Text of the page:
Last time I went to the eye doctor they didn't offer me the reversal drops (which I thought was odd), so I asked for them and the assistant asked if I was driving (I was) and then asked the doctor if she could give them to me. He asked if I was driving and then agreed to. I found it odd, but now I know why--they're just cheap :)

Blogger Major Bedhead said...

Babies! Those are great U/S pictures.

Congrats on the good a1c, even if you are totally underwhelmed by it.

Blogger Scott K. Johnson said...

Wow Kev, maybe the A1C result is like, delayed or something...? Hmph.

I can really feel you on your frustration with it. You worked so damn hard, and then nothing. Now you back off a little bit, and there it is. Wow.

Awesome baby pics. They look so big already (yeah, like there's a quarter in there for scale or something...)!

Nice Atari reference. That's hardcore gaming right there!

Take care man!

Blogger Kevin said...

Kathy: I kinda think you're right. If I can keep my numerical tendencies in check, I might be better off!

Jana: Thank you for the etymology/pronunciation help!

Mel: Get those drops while you can!

Julia: Thanks!

And Scott: I am so not a video game player, it's not even funny. I just have vivid memories of my friends trouncing me in these games as a pre-adolescent and have never been the same since.

Blogger Kelsey said...

Kevin, congratulations on the A1c, and more importantly, the babies! How exciting!!

We're expecting just one baby this winter, and my husband was hoping for twins... I'll have to share your news with him!

Blogger Bernard said...


Yours is the second recommendation I heard for Gary Sheiner in the last 2 weeks.

I'm going to give them a try and see if it helps flatten my sine wave sugar readings.

Congratulations on the twins. Start banking up those sleep hours now! :-)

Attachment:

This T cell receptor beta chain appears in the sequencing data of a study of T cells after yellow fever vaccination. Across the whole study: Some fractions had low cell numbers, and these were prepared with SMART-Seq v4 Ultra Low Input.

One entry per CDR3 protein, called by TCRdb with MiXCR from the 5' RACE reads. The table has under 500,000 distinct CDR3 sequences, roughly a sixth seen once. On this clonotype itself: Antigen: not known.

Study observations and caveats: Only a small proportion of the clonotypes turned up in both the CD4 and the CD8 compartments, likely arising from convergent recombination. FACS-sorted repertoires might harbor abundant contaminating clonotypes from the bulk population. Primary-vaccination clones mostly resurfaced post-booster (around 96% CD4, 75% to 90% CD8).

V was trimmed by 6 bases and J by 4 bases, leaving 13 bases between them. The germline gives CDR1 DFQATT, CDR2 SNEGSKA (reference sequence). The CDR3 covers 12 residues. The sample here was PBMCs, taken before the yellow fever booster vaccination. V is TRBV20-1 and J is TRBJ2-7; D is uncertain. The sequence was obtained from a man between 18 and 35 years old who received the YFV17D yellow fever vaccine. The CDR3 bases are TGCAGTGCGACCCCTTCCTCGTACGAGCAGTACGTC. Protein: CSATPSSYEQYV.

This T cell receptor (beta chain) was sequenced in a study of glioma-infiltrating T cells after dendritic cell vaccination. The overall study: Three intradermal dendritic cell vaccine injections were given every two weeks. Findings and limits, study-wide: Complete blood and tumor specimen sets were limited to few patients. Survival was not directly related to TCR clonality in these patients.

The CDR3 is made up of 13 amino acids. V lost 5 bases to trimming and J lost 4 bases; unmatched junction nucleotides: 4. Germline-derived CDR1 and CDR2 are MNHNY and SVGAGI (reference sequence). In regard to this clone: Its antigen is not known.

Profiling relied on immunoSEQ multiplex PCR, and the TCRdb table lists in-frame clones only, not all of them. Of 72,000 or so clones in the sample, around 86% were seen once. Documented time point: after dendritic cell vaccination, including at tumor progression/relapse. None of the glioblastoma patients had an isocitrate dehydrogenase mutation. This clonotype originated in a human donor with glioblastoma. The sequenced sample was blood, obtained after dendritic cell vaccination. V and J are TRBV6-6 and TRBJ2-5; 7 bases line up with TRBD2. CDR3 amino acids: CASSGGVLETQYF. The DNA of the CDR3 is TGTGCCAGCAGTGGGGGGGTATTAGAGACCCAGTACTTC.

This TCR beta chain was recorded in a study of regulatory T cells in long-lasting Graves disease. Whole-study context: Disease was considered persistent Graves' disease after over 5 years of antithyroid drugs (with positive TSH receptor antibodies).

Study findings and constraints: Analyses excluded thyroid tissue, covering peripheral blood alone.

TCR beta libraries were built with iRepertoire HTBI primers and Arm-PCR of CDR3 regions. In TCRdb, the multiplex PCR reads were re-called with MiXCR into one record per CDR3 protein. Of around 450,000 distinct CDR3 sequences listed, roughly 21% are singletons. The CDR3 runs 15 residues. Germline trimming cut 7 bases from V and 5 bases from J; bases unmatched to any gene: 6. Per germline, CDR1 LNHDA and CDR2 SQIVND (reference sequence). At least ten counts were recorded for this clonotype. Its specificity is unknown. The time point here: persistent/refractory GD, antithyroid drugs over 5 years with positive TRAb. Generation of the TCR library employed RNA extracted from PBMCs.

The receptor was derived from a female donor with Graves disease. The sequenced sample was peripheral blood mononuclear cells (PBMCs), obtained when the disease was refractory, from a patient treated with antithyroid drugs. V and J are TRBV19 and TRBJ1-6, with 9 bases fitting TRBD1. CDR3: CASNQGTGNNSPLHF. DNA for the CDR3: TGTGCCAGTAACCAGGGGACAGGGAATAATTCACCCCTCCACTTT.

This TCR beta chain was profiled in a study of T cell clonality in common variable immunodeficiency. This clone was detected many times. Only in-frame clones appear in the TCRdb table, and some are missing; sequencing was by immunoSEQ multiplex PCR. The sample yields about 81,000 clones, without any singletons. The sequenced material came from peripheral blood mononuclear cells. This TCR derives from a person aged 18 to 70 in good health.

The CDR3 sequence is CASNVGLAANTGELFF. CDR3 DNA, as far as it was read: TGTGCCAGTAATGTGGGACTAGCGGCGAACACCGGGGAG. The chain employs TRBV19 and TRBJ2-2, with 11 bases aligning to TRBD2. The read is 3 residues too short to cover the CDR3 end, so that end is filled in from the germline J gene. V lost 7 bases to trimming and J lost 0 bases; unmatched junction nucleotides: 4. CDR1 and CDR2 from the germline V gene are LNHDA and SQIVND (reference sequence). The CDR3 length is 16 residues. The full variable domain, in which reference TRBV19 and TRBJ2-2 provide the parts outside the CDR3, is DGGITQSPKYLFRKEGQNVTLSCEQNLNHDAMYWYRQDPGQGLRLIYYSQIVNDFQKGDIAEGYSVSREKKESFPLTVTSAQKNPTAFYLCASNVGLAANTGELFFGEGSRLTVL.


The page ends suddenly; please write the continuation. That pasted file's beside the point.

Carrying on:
Blogger Bernie Gallagher said...


The U/S pics are amazing! In the process of moving we haven't had 'the internets' (a series of tubes, btw) to check out the little yins. So exciting!!

Hang in there, KP. I just can't believe that it's been a year since your procedure. And hearing that you've found A1c stability (despite the starvation) offers you more information for that data-seeking self of yours.


Blogger Lyrehca said...

I'm way late to the party here, but congrats on finding out your wife is pregnant with twins. Hope everything goes boringly well.

And as a fellow comrade in diabetic eye issues, I hope you get to avoid more laser stuff too. But hooray on the 6.9, even if you aren't feeling it--it's a great A1c.

Blogger Chrissie in Belgium said...

Kevin, those photos are amazing. I cannot get over how clear they are. Ultrasound had just begun when I was pregnant with Eric - and they said I had twins. That was b/c he moved around so quickly! See how advanced science has gotten. They thought I had twins until they did an x-ray. Back then x-rays could only be done in the final two weeks before delivery. Kevin, and Meg too, I am really happy for you both.